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The Bund, set against the backdrop of modern China

Like most countries where English isn’t the main language, the locals are polite but not overly friendly, keeping their distance and not engaging too much.  (In South Korea the opposite is true; there they go out of their way to practice, “hello”, “how are you?” and “I love you”, plus a few other choice ones I was occasionally assaulted with.)  But here it takes on a new meaning when those same locals cross into oncoming traffic to avoid soldiers lowering the national flag at The People’s House; that’s when you remember that this isn’t a democracy and freedom is limited.  On the subway I saw a man being led (very quietly) away by two men in a suit; they weren’t police, and they way he was carefully led out of the station, one can assume they weren’t BFFs going for a coffee, but no one blinked in an eye.  Actually no one looked; if you can’t see it it never happened.

Everything in Shanghai is designed to make you feel like you have choice; the shops will sell you anything you like, there are action movies and pop stars, and to be honest the only difference is the type of government and those missing freedoms that come with communism.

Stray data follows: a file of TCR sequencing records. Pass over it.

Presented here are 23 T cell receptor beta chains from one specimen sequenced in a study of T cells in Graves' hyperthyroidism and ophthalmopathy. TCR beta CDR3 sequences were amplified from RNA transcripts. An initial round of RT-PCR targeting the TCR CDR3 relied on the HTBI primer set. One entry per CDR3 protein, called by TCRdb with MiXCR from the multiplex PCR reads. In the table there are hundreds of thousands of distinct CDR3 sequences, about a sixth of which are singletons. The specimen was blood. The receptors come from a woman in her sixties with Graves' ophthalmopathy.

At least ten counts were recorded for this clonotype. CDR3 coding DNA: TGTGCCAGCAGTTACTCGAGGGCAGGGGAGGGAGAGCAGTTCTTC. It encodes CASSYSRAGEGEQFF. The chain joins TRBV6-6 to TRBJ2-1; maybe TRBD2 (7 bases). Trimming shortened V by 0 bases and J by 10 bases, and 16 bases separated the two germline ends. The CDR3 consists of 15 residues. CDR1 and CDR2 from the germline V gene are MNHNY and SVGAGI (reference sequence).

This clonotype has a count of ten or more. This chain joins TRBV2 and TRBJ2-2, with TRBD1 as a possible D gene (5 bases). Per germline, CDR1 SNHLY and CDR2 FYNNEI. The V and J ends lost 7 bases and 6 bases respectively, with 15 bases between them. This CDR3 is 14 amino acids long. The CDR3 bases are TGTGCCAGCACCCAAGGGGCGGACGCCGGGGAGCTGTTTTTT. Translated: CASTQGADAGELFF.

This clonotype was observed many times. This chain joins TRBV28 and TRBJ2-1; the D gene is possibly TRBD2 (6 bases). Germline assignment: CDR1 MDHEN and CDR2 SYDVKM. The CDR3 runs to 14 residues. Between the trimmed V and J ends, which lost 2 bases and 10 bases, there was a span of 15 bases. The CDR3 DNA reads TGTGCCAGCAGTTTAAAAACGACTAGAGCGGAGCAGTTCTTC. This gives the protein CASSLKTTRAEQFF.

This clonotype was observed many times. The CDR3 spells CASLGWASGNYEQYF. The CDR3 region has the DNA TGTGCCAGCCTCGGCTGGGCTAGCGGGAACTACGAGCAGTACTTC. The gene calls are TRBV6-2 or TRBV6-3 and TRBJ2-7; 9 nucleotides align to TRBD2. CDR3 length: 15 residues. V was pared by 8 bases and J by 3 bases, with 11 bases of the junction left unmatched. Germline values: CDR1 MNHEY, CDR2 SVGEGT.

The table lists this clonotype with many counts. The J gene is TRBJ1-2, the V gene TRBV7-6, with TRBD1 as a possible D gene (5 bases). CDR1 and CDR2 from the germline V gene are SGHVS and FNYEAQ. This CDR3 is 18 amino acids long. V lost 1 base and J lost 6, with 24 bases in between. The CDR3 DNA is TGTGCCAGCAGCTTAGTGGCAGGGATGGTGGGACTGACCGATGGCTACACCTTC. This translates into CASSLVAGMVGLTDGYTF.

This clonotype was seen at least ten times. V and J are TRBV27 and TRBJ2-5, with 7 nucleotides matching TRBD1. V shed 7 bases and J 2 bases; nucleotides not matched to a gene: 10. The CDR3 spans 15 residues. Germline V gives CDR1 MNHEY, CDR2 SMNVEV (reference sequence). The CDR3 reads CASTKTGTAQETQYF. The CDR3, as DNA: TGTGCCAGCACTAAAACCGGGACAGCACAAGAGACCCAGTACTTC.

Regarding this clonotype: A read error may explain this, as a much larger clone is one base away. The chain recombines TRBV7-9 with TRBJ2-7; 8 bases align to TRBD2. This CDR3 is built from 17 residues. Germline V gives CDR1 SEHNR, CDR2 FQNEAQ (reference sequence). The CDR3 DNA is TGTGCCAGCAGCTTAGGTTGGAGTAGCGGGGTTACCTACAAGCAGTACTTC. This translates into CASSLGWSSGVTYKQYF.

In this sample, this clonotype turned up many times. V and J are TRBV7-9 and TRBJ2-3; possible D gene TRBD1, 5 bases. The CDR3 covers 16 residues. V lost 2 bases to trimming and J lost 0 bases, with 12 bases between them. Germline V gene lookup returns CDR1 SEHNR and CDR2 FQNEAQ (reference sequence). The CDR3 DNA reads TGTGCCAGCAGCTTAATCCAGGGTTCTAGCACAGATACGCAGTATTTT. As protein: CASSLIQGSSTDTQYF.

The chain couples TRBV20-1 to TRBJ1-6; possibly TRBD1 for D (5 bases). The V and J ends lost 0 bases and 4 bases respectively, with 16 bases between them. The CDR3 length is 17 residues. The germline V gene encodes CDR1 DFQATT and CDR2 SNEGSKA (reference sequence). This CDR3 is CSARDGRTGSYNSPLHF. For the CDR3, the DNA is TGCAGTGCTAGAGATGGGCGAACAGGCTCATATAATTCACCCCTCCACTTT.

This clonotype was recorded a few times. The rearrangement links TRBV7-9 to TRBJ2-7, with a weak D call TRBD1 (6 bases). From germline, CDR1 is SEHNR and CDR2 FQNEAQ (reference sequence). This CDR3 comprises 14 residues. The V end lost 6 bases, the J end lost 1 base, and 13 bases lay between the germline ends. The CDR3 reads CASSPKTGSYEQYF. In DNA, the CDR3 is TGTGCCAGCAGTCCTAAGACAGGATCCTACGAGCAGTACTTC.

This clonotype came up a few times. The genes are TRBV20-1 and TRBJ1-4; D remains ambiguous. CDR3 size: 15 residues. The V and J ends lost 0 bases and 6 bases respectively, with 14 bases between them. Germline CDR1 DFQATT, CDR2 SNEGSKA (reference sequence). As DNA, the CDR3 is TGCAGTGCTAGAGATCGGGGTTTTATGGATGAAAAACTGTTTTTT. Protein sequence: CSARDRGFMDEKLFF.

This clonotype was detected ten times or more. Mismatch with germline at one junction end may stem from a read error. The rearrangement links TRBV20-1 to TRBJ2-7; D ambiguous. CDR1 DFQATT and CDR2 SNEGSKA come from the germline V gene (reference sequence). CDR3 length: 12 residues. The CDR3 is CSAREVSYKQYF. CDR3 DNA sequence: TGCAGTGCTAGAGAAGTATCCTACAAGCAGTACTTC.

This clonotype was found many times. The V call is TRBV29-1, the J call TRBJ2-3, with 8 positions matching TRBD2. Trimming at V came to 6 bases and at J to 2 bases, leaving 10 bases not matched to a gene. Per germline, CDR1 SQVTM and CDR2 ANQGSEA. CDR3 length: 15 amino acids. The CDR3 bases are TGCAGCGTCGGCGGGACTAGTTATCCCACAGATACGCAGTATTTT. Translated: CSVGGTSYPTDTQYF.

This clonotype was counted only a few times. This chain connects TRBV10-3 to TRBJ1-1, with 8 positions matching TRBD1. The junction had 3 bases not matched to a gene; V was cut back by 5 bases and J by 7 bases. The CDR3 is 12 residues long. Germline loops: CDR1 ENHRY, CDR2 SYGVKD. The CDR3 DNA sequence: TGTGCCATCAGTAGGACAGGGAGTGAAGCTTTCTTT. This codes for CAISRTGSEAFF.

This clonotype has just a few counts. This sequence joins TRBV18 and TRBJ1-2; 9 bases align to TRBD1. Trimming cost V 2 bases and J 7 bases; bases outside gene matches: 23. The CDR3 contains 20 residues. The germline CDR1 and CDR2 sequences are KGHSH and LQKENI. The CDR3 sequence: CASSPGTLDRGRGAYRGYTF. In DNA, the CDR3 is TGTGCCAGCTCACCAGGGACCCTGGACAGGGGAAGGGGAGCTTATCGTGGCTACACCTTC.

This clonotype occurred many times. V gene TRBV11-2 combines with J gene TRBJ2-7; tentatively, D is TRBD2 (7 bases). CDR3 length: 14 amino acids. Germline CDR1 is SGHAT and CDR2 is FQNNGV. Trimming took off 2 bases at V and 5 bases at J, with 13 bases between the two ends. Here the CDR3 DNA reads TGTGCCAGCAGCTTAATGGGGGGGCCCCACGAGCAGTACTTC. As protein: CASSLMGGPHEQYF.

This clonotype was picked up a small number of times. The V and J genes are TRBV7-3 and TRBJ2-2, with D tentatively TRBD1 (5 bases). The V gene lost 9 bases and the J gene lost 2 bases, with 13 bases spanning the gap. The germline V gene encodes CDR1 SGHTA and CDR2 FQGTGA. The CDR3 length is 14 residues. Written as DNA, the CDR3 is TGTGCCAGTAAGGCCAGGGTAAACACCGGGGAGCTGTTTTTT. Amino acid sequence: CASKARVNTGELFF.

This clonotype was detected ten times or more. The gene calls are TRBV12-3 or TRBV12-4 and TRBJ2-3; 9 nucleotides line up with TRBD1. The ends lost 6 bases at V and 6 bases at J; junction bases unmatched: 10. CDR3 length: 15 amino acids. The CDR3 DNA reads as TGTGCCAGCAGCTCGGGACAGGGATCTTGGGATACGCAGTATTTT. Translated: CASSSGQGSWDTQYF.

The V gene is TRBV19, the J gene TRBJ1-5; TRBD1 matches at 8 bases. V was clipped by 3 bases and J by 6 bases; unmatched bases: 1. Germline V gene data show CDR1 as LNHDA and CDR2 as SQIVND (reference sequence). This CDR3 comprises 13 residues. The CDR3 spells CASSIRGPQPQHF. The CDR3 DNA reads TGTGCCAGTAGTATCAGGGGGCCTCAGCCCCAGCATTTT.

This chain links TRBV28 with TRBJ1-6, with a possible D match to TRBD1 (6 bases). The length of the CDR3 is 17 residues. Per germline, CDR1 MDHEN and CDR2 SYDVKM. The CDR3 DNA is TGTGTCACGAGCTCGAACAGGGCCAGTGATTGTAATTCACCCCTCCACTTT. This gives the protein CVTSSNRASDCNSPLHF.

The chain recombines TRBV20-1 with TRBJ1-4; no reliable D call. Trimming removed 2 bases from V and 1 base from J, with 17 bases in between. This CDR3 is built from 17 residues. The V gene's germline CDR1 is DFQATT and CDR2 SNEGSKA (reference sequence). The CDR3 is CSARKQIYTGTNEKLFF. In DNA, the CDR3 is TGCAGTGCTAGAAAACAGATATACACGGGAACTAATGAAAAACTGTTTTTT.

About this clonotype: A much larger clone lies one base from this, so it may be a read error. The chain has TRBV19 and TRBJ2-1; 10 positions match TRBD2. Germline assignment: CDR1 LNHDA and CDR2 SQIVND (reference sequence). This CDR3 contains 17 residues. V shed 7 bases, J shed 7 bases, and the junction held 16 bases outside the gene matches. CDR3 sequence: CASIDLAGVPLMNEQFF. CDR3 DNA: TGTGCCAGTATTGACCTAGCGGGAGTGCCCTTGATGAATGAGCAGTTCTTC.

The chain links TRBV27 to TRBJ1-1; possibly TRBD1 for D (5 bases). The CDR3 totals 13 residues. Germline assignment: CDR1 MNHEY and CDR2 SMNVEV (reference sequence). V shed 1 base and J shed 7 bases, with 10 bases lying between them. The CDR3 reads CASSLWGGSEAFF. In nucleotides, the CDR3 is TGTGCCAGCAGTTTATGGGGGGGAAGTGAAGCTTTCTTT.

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The Shanghai Financial District lit up on a typical Thursday night

 

Quirky Observation – The Ads:

In New Zealand and the UK, the ads are about being a successful individual, sexy, free and different (while at the same time buying from one of a thousand chain stores).  In China, the advertisements have a very different focus; the men were often depicted as the family man carrying the baby, rather than the woman (China relaxed the one baby policy the day after I left Shanghai).  The women were often in suits and depicted as having successful careers, and on the subway I rarely saw any ads where they were provocative or even motherly, and when there was a photo of a family, it was often with the man holding the child while the woman stood in a suit beside him.